1. Try the latest version of MacintoshPi 1.4.1 – it should help. But before that read the new installation section on

      1. Thanks, I created a brand new installation with the corrected legacy version of Pi OS (2022-4-4), I use it to boot and then do the Git clone successfully, but when I use ‘./’ it completes after ~30 minutes and the ‘mac’ command doesn’t work/isn’t found.
        I’ve tried running the individual build scripts and the non-macOS ones work but the macos7/8/9 build scripts start correctly with their ASCII splash screens but then reboot the Pi.
        I can’t find any log files that might help determine what’s going wrong, do you have any suggestions?

        1. You probably have a faulty device, reboot during compilation means Raspberry Pi is heating up too much. Try adding a fan of some sort.

  10. Hi there,
    I am having a similar issue to Ian and there’s no heat buildup issue/pi feels relatively warm but not hot to touch.

    1) Followed as written – Raspberry Pi OS (Legacy) can be installed from the Raspberry Pi Imager level by selecting: CHOOSE OS -> Raspberry Pi OS (other) -> Raspberry Pi OS (Legacy), CHOOSE STORAGE -> WRITE.
    2) Set to ClI and Network Set to On.
    3) 30 minutes of compiling. No errors. See an ALL DONE and back to pi@raspberrypi prompt.
    No MacintoshPi nor mac command. I can see within /home/pi/MacintoshPi, I see folders “assets” “cdemu” “dual-boot” “launcher” “macos7” “macos8” “macos9” “syncterm” “vice” “vmodem” the, a license text file and

    But I can’t DO anything? Please advise.

      1. Hi Jaromaz,
        Unfortunately, it still doesn’t work.

        1) I re-read the installation instructions, used the legacy legacy file and imaged the SD card again.
        2) Setup the raspberry pi image, DID NOT update the file in setup.
        3) Changed to CLI and wait on network.
        4) Went to command prompt. Entered in the code lines as written. Went to MacPi setup and asked to reboot/update again and if so, enter Y. I DID NOT update as I thought it should stay with that specific file. Ran for 45 minutes this time and received an error: Could not install Mac OS 7.
        5) Kicked out to pi@raspberrypi.

        How do I get this to run? What’s missing to activate MacintoshPi and boot into your interface?

        Thank you for your time and patience in advance.

        1. > I DID NOT update as I thought it should stay with that specific file
          you need to upgrade the system – even though it is legacy it is still possible :) You can do it before with the command sudo apt-get update && sudo apt-get upgrade or just follow the script commands. After the upgrade, the system will reboot and you will need to run again.

          1. Hi Jaromaz,
            That helped…was able to upgrade, reboot, rebuilt with
            A few more questions…
            1) When i type mac os7 or os8 or os9 from command prompt, it brings me to the respective os desktop.
            2) Cannot browse internet on any – Error – Security failure. A secure connection could not be established. How do I fix as I was under the impression I could browse natively through each of the macos using MacintoshPi?
            3) I transferred .dsk images to pi/downloads and have found them in the unix drive for all os7, os8, os9. Cannot click on any to launch as it says, “The document “name.dsk” could not be opened, because the application program that created it could not be found. Could not find a translation extension with appropriate translators.” What am I supposed to do to physically launch these images? Thanks in advance.

        2. > A secure connection could not be established

          Don’t use SLL (https) – eg try site:

          Don’t put .dsk on Downloads :) just type:
          mac os7 /path/to/name.dsk

          If that doesn’t help, take a look how more .dsk disks can be added in Basilisk’s preferences.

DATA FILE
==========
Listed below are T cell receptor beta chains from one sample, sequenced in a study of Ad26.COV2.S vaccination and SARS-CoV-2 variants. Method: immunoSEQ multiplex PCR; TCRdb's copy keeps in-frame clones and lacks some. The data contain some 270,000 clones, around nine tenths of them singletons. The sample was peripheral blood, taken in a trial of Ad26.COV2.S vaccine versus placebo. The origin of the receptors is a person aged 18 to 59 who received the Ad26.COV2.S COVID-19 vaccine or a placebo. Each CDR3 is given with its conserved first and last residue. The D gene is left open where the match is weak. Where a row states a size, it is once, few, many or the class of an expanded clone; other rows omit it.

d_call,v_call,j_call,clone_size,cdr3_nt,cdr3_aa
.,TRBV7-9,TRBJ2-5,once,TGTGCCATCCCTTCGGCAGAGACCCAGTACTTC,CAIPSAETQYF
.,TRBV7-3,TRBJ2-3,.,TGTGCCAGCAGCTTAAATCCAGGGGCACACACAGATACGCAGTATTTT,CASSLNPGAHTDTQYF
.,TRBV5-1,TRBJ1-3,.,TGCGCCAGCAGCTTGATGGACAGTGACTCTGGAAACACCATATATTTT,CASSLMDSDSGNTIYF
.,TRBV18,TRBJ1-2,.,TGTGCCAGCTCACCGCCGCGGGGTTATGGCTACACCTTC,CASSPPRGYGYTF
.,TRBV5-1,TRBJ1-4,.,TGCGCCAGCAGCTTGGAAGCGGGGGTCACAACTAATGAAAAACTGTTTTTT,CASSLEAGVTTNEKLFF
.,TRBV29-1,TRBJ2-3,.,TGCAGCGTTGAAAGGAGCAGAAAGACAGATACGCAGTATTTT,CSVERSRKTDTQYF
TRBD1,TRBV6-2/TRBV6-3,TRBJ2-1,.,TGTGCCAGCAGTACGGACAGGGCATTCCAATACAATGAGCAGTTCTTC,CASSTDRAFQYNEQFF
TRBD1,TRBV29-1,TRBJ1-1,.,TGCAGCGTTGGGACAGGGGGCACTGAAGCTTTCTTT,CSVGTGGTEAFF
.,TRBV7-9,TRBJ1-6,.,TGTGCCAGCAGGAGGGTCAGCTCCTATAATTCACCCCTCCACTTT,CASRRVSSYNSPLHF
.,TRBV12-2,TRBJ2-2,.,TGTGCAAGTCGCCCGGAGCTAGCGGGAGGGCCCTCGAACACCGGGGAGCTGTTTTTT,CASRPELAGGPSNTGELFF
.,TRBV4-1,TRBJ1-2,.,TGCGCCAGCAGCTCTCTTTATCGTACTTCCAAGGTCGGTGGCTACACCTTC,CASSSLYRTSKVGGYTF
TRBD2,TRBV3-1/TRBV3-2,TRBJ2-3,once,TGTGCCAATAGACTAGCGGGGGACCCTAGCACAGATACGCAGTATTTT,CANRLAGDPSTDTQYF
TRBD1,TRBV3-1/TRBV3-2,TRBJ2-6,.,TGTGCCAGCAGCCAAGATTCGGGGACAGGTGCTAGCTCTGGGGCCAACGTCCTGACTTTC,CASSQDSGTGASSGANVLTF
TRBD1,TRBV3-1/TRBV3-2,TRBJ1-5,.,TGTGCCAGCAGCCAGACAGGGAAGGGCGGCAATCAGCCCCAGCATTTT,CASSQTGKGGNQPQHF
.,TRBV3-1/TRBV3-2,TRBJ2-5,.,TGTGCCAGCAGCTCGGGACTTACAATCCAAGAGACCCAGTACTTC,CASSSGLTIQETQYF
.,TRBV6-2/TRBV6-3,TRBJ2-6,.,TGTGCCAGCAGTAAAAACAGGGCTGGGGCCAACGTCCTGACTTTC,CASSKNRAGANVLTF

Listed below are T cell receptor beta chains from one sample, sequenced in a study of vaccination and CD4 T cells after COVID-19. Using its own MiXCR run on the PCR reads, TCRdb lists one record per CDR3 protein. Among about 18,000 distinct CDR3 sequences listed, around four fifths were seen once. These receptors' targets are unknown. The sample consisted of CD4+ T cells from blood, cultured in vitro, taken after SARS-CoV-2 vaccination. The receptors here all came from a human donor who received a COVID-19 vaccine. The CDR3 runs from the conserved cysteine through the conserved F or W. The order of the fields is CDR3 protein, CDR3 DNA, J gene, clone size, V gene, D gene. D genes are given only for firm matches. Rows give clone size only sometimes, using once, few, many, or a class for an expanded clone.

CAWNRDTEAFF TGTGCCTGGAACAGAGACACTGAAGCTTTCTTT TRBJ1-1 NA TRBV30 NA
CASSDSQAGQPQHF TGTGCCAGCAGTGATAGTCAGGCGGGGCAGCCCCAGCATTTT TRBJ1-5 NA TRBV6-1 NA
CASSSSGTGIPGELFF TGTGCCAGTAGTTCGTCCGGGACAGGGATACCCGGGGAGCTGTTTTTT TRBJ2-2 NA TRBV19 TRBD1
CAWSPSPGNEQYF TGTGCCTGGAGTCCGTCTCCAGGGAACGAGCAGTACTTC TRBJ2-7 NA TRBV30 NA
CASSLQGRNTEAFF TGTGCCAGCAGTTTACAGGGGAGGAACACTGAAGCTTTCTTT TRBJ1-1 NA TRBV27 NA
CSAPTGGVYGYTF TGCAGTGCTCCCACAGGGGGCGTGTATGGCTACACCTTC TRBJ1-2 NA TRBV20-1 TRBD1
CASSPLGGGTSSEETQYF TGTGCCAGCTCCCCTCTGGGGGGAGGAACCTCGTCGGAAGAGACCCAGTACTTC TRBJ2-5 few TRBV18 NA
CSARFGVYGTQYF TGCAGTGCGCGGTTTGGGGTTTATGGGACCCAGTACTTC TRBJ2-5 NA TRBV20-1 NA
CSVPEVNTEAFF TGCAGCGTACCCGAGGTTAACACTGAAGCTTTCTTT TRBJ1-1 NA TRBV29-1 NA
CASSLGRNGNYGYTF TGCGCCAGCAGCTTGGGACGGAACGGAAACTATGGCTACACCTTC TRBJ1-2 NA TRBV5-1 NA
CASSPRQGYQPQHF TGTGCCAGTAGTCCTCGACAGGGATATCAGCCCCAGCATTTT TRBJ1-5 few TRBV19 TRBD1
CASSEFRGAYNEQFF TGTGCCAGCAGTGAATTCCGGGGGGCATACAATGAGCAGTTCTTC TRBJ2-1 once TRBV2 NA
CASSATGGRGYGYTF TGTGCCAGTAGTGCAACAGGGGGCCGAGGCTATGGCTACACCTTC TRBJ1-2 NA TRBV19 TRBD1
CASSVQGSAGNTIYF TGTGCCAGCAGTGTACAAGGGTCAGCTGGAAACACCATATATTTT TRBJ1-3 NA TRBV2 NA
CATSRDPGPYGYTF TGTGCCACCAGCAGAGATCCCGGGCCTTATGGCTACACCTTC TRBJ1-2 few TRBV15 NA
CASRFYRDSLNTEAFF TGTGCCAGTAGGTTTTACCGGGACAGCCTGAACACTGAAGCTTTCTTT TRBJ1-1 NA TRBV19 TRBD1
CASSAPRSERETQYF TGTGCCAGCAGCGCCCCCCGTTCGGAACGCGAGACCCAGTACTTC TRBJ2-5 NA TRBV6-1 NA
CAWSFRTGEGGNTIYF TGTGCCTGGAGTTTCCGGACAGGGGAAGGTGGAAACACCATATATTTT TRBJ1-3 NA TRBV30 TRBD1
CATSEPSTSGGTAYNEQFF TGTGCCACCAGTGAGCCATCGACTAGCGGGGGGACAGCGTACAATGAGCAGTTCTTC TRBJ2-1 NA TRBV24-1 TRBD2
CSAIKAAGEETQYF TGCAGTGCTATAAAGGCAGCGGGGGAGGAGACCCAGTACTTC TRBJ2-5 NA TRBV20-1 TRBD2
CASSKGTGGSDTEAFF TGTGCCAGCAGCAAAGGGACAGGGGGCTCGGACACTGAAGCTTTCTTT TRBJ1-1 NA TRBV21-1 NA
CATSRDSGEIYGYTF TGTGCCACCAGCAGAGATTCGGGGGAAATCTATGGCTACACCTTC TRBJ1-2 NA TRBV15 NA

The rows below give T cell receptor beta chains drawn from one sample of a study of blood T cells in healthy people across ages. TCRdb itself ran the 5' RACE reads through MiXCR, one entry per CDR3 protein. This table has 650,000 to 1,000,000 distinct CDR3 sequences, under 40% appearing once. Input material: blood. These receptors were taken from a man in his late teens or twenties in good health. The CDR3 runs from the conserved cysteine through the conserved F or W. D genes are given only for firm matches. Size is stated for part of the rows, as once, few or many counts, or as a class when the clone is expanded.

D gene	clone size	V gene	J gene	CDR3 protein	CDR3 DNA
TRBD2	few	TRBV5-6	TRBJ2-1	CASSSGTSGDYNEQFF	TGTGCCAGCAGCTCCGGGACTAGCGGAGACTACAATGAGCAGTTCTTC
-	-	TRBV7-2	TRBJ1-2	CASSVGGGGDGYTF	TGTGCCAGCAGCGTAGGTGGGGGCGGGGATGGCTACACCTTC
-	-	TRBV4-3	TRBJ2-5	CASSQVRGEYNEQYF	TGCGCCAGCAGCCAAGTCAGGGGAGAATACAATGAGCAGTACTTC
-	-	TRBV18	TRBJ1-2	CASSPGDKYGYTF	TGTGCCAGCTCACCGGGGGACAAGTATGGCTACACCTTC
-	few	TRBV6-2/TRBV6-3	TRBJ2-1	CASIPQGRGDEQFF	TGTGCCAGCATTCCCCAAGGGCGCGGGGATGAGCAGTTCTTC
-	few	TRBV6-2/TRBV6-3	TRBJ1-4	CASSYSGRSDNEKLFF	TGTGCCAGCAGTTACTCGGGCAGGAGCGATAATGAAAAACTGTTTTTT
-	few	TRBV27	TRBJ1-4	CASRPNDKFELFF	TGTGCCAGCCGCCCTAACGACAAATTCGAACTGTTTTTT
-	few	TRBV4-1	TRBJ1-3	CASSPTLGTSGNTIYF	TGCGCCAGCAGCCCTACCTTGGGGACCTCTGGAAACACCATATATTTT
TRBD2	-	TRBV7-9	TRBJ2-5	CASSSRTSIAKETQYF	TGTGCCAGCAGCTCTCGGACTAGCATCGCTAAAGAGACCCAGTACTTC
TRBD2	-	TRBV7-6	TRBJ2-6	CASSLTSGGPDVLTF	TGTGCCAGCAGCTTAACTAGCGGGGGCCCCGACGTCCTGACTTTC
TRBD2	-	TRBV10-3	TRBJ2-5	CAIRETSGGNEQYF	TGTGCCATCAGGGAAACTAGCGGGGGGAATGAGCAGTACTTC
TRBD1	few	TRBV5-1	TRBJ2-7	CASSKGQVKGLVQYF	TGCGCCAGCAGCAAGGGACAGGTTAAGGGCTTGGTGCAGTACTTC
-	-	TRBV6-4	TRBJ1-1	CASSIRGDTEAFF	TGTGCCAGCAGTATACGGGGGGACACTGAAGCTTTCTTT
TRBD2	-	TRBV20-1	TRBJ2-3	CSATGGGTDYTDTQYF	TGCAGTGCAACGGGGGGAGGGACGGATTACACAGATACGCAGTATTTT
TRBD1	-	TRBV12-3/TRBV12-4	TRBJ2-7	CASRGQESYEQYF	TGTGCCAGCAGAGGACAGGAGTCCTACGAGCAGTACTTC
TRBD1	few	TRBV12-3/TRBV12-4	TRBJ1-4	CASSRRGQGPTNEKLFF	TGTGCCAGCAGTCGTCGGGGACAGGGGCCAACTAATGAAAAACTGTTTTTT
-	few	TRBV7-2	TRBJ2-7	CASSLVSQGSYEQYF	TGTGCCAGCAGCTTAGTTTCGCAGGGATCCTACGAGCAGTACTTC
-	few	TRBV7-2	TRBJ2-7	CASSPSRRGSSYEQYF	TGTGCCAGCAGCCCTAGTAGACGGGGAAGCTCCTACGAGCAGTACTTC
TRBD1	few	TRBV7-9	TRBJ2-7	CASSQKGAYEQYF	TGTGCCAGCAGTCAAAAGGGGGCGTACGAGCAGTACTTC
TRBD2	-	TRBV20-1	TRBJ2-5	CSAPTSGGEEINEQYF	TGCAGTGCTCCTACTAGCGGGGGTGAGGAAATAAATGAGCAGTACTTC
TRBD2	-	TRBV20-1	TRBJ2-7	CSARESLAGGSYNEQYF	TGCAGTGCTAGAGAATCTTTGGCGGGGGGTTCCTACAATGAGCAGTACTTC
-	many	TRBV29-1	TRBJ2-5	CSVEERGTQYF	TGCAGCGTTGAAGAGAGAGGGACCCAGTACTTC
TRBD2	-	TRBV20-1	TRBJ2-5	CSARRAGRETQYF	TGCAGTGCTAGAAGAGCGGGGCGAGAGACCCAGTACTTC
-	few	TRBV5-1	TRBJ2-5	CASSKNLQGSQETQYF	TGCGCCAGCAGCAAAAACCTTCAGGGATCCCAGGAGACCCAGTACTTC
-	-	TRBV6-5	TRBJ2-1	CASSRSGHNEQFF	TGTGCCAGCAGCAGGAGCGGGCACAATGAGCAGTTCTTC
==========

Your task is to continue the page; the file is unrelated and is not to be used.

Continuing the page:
11. Hi Jaromaz,
    1) How can I browse more common, mainstream sites, e.g. ESPN, CNN,, etc? Just typing won’t work nor http://
    2) How can I access the actual Basilisk or SheepShaver settings interface? All of the instructions I see for both emulators are using windows and not rpi. Like sudo padsp ./SheepShaver, where would that be within the RPI?
    3) When I try and copy/paste the items stored in pi/download to /pi or /home, I have an error message, “the file operation was completed with errors.” The errors occurred are “error creating directory: Permission denied. Can you be more specific or point me to the right instruction source to load images knowing according to your notes, “applications cannot be launched directly from that directory.”

    My apologies if you’ve already answered as I just want to get up and running. If I should email you directly to take this offline/off the blog, please advise.

    1. 1. Maybe there are some gateways? Probably it is possible to update certificates in these old browsers.
      2. /home/pi/.basilisk_ii_prefs
      3. You can’t copy to these directories without the correct permissions. You need to familiarize yourself with the basics of GNU/Linux.

  12. Thanks so much for your help, I finally have it up and running (user error), is it possible to share your config.txt as I can’t reduce the image size on the LCD screen to fit the visible area in the Apple II case?
    I’ve tried several options but when it starts Mac os9 it always defaults to full screen so the image is too wide.
    Thanks again!

  13. I was wondering what issues you ran into with the Raspberry Pi 4? Is it a matter of updating the scripts so everything builds correctly on Bullseye or is it a 32bit vs 64bit beast? I’m guessing it’s the latter though….

  14. Hello Jaromaz,
    I´ve installed the system in a RPi 2 and it worked fine (OS 9 is a bit slow, but it should be expected), but I have no sound in any of systems (mac os7, os8 and os9).
    Sound is working on Pi OS.
    On OS8 it gives a message that there is no SOUND device. Did you use the same ROM provided in your design or do have another ROM that can enable sound?

    Thank you in advance for your help.

  15. HI, amazing idea and work! Makes it so easy to run different Mac versions! :-D

    Only have one issue. I installed this on a Raspberry Pi 3B according to the install instructions and I can’t pair anything bluetooth like my Mighty Mouse. I get input/output errors and timeout errors depending what I have tried. Any ideas?